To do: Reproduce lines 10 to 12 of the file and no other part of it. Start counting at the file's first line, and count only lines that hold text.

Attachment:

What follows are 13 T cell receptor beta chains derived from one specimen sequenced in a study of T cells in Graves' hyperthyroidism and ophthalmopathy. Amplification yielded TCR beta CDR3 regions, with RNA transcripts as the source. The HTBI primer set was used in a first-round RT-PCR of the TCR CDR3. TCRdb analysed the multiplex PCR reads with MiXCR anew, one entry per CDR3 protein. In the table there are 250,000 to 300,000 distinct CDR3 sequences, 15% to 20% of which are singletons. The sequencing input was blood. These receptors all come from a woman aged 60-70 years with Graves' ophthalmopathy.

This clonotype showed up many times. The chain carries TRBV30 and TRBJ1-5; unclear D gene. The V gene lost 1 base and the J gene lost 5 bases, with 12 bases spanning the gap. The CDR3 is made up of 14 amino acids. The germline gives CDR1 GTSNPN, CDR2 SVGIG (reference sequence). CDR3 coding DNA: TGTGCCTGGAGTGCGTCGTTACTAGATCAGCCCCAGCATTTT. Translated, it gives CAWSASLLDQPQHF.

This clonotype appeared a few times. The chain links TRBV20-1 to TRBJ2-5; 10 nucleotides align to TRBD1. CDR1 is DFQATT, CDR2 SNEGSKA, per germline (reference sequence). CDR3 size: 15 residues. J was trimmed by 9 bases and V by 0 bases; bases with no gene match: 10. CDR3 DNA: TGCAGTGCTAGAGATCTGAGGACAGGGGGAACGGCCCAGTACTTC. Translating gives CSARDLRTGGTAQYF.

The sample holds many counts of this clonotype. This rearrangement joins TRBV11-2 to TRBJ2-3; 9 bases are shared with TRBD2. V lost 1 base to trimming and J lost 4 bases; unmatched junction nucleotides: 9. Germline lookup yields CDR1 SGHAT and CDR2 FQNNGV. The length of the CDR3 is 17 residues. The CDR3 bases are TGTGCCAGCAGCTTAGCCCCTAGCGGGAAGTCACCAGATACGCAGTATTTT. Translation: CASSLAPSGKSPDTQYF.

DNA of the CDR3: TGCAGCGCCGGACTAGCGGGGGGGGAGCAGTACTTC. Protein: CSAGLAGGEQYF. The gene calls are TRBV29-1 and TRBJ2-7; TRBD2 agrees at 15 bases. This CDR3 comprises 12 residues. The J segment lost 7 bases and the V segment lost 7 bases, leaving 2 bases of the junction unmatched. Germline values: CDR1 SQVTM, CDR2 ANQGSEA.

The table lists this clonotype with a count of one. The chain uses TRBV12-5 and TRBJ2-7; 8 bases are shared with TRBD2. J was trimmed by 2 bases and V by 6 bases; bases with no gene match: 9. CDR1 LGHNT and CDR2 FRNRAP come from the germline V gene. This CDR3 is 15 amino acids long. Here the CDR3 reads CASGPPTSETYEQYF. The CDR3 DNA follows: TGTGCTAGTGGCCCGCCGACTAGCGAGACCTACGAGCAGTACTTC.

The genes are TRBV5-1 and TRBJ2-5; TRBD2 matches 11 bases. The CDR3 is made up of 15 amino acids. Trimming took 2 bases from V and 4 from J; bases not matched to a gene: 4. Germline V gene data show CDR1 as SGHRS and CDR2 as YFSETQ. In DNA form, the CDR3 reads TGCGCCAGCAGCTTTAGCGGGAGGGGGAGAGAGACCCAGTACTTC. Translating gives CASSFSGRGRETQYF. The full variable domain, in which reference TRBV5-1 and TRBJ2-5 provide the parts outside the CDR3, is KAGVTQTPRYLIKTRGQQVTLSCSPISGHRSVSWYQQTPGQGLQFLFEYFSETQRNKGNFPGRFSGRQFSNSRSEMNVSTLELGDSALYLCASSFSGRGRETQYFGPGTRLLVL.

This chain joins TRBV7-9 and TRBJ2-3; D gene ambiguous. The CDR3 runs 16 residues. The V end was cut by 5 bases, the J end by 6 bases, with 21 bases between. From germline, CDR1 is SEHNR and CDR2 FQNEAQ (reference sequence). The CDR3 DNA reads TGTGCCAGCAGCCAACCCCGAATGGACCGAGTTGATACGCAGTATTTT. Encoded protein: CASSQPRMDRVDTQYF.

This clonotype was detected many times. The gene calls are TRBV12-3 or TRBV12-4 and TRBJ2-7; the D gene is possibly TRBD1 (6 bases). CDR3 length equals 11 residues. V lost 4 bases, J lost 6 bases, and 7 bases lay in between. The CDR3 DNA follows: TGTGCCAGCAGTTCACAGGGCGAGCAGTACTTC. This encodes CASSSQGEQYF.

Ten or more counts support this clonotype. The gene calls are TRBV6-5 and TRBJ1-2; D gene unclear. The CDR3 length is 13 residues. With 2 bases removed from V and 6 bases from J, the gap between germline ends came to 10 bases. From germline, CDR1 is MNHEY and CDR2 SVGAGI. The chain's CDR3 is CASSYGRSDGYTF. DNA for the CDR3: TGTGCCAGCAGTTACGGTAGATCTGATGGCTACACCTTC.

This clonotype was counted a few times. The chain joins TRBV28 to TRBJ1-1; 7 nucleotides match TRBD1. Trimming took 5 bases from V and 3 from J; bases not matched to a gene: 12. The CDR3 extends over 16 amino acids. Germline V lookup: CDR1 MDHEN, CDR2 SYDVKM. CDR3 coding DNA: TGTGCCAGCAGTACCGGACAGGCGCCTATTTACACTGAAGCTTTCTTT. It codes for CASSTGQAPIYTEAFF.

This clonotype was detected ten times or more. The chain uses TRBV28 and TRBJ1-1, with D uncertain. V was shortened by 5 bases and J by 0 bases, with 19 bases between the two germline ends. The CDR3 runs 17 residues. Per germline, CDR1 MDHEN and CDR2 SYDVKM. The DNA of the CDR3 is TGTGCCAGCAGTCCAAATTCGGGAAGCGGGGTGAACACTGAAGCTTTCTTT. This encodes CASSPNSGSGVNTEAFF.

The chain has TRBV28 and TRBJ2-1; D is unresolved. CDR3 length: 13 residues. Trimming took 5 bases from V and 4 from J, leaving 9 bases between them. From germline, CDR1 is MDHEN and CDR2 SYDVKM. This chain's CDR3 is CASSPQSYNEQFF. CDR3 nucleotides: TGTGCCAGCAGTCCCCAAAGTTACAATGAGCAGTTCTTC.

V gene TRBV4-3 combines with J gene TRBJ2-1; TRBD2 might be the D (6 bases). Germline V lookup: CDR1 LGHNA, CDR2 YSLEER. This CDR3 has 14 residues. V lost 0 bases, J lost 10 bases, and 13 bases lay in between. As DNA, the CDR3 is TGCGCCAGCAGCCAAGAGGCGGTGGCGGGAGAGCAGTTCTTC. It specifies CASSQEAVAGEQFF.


Ten or more counts support this clonotype. The gene calls are TRBV6-5 and TRBJ1-2; D gene unclear. The CDR3 length is 13 residues. With 2 bases removed from V and 6 bases from J, the gap between germline ends came to 10 bases. From germline, CDR1 is MNHEY and CDR2 SVGAGI. The chain's CDR3 is CASSYGRSDGYTF. DNA for the CDR3: TGTGCCAGCAGTTACGGTAGATCTGATGGCTACACCTTC.

This clonotype was counted a few times. The chain joins TRBV28 to TRBJ1-1; 7 nucleotides match TRBD1. Trimming took 5 bases from V and 3 from J; bases not matched to a gene: 12. The CDR3 extends over 16 amino acids. Germline V lookup: CDR1 MDHEN, CDR2 SYDVKM. CDR3 coding DNA: TGTGCCAGCAGTACCGGACAGGCGCCTATTTACACTGAAGCTTTCTTT. It codes for CASSTGQAPIYTEAFF.

This clonotype was detected ten times or more. The chain uses TRBV28 and TRBJ1-1, with D uncertain. V was shortened by 5 bases and J by 0 bases, with 19 bases between the two germline ends. The CDR3 runs 17 residues. Per germline, CDR1 MDHEN and CDR2 SYDVKM. The DNA of the CDR3 is TGTGCCAGCAGTCCAAATTCGGGAAGCGGGGTGAACACTGAAGCTTTCTTT. This encodes CASSPNSGSGVNTEAFF.